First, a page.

With summer officially starting next week and temperatures already in the triple digits, there are heat restrictions in place and things to remember to stay safe and healthy.
Because of the heat and risk to hikers, Goldstrike Canyon and Arizona Hot Spring trails in the Lake Mead National Recreation Area are closed through Sept. 30. Even though the hot springs are still accessible by the river, the trailheads and trails are closed, said Christie Vanover, public affairs officer at Lake Mead National Recreation Area.
The Park Service has been routinely closing the canyons for the past several years because of the danger posed to hikers and rescue crews.
This season, there have been five heat-related incidents and no deaths at Lake Mead, Vanover said.
There are also fire restrictions in place. Currently, the use of campfires, charcoal stoves and fireworks are prohibited at all parks within the Bureau of Land Management, Bureau of Reclamation, National Park Service, U.S. Fish and Wildlife Service, U.S. Fire Service and Mount Charleston Fire Prevention District, although the use of portable gas stoves, jellied petroleum or pressurized liquid fuel is allowed.
There are some exceptions for fire use in certain areas.
At Lake Mead, wood or charcoal grills are allowed on the shoreline where natural vegetation is at least 100 feet away, and barbecue grills are allowed on private boats outside of the Lake Mead and Lake Mohave harbors. For U.S. Forest Service parks and campgrounds, campfires are allowed within approved fire pits or grills.
For those who are planning recreational activities on a lake, Lake Mead National Recreation Area Public Affairs Specialist Chelsea Kennedy said that it’s important to boat safely by following navigation rules, maintaining a proper lookout and safe speed, and by watching the weather and having the correct safety equipment on board.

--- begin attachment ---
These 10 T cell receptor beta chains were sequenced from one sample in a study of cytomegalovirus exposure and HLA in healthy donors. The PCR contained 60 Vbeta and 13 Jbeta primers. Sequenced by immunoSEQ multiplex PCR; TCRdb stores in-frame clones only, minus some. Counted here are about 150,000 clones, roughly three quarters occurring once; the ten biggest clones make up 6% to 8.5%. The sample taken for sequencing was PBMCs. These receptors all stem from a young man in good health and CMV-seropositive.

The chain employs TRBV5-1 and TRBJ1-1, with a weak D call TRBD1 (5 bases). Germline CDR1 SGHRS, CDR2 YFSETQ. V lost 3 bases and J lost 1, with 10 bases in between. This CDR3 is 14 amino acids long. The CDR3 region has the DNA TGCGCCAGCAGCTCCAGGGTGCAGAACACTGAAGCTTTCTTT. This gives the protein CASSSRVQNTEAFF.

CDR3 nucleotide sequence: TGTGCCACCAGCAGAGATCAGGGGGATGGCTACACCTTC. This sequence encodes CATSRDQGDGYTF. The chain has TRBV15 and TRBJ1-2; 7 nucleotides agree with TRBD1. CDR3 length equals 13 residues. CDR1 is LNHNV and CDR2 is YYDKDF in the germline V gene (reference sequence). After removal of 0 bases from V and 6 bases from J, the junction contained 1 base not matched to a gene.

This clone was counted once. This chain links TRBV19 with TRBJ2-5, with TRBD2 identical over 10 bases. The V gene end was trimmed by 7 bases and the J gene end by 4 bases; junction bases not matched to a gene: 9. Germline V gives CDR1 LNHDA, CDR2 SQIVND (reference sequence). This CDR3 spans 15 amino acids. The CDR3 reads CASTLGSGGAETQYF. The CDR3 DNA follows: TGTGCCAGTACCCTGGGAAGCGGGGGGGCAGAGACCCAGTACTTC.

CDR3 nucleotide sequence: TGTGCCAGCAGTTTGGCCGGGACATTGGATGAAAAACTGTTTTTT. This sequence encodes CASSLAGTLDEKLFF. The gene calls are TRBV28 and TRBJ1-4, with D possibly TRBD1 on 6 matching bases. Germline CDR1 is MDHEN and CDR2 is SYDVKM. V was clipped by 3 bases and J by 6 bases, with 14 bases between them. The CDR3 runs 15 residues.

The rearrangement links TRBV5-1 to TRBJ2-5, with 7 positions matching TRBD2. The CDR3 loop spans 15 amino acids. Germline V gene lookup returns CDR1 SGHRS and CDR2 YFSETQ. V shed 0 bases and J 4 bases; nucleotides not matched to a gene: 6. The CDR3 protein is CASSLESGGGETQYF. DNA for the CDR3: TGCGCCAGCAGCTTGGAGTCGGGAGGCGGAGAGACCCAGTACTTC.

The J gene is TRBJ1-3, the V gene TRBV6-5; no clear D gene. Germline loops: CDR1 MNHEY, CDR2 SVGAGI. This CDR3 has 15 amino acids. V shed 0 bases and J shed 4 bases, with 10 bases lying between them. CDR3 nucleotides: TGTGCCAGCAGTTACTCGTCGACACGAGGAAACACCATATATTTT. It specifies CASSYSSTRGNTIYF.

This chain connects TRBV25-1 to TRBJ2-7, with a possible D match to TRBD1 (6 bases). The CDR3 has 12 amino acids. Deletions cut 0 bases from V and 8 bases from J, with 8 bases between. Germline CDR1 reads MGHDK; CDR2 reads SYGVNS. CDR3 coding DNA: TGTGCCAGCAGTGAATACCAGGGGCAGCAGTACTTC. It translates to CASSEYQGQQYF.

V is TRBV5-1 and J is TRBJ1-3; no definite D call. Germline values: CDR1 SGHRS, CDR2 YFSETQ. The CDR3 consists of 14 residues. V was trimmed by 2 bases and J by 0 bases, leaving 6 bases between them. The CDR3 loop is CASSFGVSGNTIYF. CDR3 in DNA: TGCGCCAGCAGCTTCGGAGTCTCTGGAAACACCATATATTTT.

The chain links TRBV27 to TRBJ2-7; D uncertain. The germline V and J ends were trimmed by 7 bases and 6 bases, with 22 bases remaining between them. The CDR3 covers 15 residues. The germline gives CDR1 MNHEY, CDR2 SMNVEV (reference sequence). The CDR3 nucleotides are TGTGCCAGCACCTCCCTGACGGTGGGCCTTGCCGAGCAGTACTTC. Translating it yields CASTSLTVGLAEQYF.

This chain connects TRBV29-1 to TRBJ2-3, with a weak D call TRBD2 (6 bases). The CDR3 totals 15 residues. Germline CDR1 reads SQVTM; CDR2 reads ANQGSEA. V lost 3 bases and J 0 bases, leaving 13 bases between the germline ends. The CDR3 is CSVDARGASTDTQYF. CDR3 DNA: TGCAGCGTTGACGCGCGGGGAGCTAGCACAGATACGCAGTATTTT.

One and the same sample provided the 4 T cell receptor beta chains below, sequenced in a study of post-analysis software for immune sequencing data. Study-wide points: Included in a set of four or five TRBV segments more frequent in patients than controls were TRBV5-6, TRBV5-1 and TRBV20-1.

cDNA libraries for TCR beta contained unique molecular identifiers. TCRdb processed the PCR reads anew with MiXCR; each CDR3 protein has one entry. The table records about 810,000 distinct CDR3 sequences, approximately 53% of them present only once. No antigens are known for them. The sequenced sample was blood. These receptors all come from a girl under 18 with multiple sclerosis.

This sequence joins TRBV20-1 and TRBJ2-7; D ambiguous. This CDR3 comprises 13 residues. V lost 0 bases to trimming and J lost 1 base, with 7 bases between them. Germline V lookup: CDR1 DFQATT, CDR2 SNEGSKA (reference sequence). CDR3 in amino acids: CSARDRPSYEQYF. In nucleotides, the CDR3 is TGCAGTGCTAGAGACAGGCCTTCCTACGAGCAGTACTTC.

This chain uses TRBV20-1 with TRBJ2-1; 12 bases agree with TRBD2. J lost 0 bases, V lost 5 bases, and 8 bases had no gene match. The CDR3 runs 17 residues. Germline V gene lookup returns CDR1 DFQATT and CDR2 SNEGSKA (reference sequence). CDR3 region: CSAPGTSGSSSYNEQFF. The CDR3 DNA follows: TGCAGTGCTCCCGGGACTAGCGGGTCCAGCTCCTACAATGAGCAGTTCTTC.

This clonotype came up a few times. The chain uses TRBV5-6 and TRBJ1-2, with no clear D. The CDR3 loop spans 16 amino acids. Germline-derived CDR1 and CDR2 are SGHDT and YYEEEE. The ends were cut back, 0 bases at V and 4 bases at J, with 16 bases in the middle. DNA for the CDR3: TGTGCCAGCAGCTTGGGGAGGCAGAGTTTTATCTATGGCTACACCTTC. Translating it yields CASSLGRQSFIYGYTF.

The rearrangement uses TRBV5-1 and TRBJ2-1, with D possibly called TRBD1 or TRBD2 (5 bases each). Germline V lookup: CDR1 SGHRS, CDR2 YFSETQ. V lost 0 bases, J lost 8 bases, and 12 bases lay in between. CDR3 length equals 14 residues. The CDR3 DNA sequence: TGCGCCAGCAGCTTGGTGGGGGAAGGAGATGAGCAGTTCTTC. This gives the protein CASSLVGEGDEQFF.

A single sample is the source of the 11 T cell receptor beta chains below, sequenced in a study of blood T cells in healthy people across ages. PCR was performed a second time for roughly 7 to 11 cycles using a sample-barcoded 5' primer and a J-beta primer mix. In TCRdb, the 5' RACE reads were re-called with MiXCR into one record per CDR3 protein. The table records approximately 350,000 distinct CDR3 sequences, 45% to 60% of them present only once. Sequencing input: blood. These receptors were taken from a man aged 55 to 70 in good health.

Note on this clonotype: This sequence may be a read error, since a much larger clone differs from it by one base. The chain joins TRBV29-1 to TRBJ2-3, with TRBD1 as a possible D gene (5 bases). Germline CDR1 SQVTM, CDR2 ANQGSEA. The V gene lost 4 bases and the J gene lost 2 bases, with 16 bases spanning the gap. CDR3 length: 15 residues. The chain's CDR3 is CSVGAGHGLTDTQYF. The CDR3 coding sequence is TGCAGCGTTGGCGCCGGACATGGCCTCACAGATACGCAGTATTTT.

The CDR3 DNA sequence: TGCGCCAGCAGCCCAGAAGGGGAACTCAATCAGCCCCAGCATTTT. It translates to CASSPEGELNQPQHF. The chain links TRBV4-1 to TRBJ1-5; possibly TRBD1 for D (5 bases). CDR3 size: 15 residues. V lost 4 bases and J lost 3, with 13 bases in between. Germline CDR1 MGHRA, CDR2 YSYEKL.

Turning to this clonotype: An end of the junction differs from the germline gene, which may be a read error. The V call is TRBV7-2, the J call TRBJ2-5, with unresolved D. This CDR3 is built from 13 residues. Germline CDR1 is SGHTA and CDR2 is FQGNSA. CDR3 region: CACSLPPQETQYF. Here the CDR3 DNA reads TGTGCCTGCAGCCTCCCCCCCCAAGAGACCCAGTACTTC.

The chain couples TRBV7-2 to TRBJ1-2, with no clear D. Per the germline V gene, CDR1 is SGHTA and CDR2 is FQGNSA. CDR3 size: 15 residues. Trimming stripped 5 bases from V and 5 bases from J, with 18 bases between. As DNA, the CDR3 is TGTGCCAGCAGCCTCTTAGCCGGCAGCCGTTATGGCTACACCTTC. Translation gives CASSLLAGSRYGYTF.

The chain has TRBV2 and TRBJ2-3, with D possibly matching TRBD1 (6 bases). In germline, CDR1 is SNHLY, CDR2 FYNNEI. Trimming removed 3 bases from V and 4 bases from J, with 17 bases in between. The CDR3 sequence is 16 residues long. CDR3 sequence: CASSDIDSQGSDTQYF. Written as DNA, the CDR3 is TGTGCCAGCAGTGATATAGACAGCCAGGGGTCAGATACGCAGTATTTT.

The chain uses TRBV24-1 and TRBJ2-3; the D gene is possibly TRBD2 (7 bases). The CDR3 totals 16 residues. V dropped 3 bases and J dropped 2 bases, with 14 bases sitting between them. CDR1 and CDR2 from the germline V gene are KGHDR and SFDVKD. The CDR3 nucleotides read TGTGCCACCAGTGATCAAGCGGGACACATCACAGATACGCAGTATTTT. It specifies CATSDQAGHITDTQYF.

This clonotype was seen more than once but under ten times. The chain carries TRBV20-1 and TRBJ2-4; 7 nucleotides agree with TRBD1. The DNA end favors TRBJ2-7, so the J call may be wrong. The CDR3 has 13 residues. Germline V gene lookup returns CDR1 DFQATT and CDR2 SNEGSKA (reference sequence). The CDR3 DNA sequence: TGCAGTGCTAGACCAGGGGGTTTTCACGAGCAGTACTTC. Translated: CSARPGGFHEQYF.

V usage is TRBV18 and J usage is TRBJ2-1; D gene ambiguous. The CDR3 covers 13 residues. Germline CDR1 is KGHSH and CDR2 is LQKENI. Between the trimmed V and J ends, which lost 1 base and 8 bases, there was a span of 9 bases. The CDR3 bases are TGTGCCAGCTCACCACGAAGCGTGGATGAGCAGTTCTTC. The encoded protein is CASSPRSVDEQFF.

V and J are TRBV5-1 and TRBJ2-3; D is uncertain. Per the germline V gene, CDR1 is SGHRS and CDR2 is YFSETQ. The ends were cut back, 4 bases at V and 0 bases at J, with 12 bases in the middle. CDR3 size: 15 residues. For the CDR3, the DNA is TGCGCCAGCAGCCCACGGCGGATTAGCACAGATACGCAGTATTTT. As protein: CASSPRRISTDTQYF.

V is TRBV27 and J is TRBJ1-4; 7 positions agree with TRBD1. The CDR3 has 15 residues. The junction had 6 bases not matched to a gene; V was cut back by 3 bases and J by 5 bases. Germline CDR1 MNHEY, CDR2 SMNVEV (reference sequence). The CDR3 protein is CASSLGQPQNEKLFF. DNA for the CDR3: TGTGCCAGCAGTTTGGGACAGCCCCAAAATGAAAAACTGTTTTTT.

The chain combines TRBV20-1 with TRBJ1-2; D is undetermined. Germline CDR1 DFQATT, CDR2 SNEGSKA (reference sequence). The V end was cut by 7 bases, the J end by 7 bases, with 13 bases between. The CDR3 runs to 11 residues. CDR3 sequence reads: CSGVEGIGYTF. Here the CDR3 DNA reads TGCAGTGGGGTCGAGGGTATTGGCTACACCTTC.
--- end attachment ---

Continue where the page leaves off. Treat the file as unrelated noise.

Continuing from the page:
She encourages people to follow the LAKE acronym. L: Life jackets save lives. Wear them. A: Alcohol, if you drink it, don’t drive. K: Know the weather. Know your limits. E: Eyes on your kids. Eyes on the water. Eyes on fellow boaters.
Another major element of summer safety is protection against the sun. The Southern Nevada Health District encourages people to take precautions.
When planning extended outdoor activity, bring an adequate supply of water, and drink plenty of water at regular intervals, regardless of the activity level.
Plan activities earlier in the morning or later in the evening.
Dress in light, loose-fitting clothes.
Wear a wide-brimmed hat to protect the face, and use sunscreen.
Avoid being out in the sun for extended periods.
It’s also important to be mindful of pets during the summer heat. Las Vegas nonprofit the Animal Foundation has some tips for how to care best for them.
Bring your pets indoors when it gets into the triple digits. At those temperatures, shade cannot effectively cool a hot pet.
Walk pets during cooler hours when the sun is not as harsh. It’s also a good idea to walk them on dirt or grass rather than on sidewalks and pavement to protect their paws.
Travel cautiously with pets, as pets can overheat in cars in as little as 10 minutes even with the air conditioning running.
Dogs and cats need water, too, so it’s a good idea to provide them with plenty of it.
Watch for signs of heat stroke, which include heavy panting, glazed eyes, rapid heartbeat, difficulty breathing, excessive thirst, excessive drooling, fever, vomiting, seizures or unconsciousness.
Contact reporter Celia Shortt Goodyear at email@example.com or at 702-586-9401. Follow her on Twitter @csgoodyear.
Pool safety tips
In addition to hiking, camping and boating another popular summer activity is swimming, and with it the Southern Nevada Health District encourages people to patrol, protect and prepare.
Patrol: Designate an adult to watch when children are in pools, lakes and even bathtubs.
Protect: Install barriers between the house and pool.
Prepare: Create a safety plan that includes having a nearby phone, knowing CPR, having rescue tools and enrolling kids in swim classes.